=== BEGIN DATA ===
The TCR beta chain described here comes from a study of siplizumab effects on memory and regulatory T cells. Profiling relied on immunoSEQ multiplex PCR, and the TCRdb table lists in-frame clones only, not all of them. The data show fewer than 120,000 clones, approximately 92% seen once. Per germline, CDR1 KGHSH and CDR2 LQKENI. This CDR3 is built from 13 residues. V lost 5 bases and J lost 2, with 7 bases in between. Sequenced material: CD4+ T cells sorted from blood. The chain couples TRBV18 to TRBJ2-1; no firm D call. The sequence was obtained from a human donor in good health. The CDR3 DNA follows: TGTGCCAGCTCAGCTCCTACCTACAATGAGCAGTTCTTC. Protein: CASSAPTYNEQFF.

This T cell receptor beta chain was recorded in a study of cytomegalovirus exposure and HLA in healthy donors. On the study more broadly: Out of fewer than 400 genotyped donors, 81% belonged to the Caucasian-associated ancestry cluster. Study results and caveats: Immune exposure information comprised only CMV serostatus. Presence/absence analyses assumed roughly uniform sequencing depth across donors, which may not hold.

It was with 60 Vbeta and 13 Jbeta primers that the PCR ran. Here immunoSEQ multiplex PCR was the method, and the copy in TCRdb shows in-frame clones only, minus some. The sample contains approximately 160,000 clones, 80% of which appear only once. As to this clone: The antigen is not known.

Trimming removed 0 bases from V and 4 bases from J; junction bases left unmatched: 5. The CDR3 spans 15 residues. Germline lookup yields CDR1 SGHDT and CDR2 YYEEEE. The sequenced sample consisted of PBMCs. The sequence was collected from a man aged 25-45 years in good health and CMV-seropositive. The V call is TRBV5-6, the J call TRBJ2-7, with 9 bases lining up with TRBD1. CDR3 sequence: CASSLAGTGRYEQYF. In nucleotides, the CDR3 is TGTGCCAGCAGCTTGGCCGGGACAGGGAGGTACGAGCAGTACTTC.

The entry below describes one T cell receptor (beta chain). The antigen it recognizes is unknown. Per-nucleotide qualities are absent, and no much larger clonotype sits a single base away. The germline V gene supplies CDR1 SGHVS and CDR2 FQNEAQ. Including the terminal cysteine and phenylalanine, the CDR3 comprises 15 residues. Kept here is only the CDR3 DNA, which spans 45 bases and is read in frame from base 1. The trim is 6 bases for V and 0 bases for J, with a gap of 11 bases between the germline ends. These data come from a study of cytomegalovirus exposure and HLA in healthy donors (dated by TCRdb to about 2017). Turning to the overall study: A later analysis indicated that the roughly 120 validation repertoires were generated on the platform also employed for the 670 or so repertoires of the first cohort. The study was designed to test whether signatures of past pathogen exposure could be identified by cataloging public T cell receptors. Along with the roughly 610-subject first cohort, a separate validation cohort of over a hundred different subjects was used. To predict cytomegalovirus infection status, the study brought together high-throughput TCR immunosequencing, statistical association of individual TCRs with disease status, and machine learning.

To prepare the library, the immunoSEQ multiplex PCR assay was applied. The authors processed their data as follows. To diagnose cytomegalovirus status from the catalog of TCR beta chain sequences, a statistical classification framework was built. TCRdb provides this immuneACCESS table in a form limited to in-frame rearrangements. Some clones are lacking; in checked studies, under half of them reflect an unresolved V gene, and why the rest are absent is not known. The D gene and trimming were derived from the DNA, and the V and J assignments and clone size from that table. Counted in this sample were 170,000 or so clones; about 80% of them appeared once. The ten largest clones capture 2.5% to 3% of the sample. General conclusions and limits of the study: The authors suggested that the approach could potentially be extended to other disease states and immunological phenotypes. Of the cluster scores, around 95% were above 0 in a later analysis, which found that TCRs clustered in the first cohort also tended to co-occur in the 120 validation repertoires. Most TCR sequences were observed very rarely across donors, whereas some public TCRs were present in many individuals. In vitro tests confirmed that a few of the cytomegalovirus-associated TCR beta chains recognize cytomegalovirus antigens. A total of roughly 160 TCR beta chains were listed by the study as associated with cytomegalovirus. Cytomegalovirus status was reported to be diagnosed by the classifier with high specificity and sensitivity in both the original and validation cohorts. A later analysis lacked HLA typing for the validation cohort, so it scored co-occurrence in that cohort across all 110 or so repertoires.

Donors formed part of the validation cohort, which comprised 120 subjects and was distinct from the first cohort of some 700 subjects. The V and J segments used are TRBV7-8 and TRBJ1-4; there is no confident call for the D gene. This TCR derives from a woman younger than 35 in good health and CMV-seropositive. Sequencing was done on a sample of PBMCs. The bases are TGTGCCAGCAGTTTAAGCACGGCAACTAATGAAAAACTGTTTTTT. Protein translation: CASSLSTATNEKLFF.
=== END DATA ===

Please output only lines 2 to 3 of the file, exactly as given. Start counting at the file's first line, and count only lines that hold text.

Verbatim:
This T cell receptor beta chain was recorded in a study of cytomegalovirus exposure and HLA in healthy donors. On the study more broadly: Out of fewer than 400 genotyped donors, 81% belonged to the Caucasian-associated ancestry cluster. Study results and caveats: Immune exposure information comprised only CMV serostatus. Presence/absence analyses assumed roughly uniform sequencing depth across donors, which may not hold.

It was with 60 Vbeta and 13 Jbeta primers that the PCR ran. Here immunoSEQ multiplex PCR was the method, and the copy in TCRdb shows in-frame clones only, minus some. The sample contains approximately 160,000 clones, 80% of which appear only once. As to this clone: The antigen is not known.